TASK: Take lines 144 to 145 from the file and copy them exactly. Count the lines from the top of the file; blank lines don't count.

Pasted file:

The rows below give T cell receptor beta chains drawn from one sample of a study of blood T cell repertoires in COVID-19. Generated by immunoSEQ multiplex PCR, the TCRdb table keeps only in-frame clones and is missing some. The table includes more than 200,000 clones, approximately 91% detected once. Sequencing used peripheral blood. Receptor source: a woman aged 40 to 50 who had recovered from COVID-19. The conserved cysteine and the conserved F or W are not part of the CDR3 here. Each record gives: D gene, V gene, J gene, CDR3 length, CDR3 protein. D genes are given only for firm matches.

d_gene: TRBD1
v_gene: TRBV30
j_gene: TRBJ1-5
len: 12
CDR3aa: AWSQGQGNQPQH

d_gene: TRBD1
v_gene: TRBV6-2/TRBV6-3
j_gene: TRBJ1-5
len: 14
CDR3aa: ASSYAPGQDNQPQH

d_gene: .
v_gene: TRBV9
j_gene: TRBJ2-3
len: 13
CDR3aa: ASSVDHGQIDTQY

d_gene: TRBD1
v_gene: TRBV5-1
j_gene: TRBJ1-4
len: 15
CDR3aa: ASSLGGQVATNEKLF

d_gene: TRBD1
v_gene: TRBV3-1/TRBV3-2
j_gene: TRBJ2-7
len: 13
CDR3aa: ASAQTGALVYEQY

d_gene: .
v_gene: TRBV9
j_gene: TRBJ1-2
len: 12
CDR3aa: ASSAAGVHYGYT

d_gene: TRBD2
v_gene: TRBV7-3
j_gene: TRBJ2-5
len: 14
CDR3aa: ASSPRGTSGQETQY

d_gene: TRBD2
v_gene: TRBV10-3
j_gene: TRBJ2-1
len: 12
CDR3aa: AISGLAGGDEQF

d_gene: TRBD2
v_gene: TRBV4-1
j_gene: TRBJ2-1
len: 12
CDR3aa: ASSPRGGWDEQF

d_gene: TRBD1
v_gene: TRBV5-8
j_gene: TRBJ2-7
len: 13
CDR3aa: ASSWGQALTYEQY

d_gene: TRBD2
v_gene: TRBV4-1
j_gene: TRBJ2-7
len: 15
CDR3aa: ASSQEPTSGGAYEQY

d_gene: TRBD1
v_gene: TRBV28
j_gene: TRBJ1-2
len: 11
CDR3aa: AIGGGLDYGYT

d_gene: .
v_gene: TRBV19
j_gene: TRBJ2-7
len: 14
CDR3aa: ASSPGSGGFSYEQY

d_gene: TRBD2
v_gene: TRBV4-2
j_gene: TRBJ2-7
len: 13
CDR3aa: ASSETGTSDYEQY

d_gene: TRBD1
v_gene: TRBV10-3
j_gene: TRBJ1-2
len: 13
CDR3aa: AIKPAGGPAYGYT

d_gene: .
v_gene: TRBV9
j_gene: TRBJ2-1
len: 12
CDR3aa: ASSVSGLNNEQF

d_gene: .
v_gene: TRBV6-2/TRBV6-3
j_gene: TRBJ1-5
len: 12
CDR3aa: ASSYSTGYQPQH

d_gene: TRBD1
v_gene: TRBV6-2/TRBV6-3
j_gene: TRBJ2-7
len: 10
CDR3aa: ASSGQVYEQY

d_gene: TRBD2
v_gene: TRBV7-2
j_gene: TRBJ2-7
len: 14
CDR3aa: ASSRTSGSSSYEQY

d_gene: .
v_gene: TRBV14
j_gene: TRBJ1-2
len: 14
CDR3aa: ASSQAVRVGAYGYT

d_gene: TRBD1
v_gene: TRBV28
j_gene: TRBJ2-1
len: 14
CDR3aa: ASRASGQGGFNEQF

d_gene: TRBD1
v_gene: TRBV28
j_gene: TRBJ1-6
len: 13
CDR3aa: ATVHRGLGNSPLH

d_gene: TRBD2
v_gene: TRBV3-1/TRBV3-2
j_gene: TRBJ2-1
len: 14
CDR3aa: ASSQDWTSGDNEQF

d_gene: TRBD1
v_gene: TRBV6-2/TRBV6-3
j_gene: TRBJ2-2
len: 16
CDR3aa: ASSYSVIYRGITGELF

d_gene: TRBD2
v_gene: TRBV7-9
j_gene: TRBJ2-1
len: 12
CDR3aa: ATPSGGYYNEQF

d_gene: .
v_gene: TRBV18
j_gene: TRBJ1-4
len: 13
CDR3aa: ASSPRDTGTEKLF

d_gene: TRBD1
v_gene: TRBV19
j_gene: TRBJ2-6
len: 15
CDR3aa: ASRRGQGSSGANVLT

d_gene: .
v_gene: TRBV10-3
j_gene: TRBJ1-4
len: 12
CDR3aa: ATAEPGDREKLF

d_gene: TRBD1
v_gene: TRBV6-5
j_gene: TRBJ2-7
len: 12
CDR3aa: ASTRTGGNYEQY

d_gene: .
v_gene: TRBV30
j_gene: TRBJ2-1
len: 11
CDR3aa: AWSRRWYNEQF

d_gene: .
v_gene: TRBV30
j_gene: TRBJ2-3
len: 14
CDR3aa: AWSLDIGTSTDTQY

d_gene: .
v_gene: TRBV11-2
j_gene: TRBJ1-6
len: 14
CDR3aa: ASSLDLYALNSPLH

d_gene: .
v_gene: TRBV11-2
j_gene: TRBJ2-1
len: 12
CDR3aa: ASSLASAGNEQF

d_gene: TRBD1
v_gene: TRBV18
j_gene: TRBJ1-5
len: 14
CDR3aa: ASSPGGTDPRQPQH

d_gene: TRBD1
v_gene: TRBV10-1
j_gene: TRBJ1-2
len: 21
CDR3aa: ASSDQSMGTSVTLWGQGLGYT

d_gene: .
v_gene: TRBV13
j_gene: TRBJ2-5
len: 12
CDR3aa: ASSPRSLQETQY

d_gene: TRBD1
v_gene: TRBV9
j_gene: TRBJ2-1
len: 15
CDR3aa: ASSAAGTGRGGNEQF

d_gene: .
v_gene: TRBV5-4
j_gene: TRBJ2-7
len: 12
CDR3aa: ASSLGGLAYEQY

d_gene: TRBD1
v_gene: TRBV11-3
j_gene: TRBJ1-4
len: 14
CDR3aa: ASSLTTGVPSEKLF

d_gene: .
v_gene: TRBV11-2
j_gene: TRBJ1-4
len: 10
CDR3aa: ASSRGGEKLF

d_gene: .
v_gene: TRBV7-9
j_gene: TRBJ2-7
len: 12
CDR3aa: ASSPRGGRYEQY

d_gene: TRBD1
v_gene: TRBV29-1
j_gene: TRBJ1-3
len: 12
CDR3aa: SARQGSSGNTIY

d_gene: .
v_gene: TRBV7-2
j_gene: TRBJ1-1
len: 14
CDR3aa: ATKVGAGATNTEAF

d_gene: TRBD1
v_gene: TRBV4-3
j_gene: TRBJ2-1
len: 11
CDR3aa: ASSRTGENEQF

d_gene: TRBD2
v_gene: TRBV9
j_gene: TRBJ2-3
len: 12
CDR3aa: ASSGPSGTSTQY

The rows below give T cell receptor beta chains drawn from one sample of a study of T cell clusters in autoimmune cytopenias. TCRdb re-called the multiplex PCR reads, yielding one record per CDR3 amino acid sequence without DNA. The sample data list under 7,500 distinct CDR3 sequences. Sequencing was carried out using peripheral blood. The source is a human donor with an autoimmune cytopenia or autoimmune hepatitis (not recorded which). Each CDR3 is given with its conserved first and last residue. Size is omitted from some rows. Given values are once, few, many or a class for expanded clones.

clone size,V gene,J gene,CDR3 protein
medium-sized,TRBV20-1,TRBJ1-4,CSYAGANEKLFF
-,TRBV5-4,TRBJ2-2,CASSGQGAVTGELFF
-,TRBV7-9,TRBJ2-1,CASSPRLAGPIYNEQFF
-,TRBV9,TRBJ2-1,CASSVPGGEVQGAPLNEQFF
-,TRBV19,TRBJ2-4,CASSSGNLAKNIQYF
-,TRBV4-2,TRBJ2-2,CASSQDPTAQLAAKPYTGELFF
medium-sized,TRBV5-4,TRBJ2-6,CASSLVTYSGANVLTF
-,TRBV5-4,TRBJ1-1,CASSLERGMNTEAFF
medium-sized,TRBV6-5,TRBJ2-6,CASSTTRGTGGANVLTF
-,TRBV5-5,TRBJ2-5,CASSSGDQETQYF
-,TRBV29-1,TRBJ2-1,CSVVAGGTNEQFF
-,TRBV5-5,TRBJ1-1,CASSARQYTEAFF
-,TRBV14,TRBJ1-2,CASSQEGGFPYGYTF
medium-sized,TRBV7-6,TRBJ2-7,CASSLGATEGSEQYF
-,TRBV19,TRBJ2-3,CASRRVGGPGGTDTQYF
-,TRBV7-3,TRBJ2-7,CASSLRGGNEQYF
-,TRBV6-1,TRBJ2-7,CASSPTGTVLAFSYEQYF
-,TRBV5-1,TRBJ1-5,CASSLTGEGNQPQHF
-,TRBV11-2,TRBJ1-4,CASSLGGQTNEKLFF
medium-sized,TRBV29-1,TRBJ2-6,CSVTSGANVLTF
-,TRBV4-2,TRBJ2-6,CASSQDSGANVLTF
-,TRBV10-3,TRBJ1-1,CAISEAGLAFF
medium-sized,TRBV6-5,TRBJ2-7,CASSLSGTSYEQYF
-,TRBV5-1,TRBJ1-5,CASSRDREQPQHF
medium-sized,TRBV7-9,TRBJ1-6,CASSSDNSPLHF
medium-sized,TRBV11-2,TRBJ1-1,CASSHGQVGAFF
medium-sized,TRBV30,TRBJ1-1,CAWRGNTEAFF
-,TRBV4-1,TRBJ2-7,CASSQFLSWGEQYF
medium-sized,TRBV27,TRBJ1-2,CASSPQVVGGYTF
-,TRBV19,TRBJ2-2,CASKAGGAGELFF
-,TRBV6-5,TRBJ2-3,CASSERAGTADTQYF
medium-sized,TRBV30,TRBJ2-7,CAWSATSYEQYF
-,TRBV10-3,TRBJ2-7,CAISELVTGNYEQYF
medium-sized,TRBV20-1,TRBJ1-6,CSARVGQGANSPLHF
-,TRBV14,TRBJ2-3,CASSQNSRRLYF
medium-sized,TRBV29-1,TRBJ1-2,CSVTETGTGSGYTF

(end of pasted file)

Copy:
j_gene: TRBJ2-7
len: 12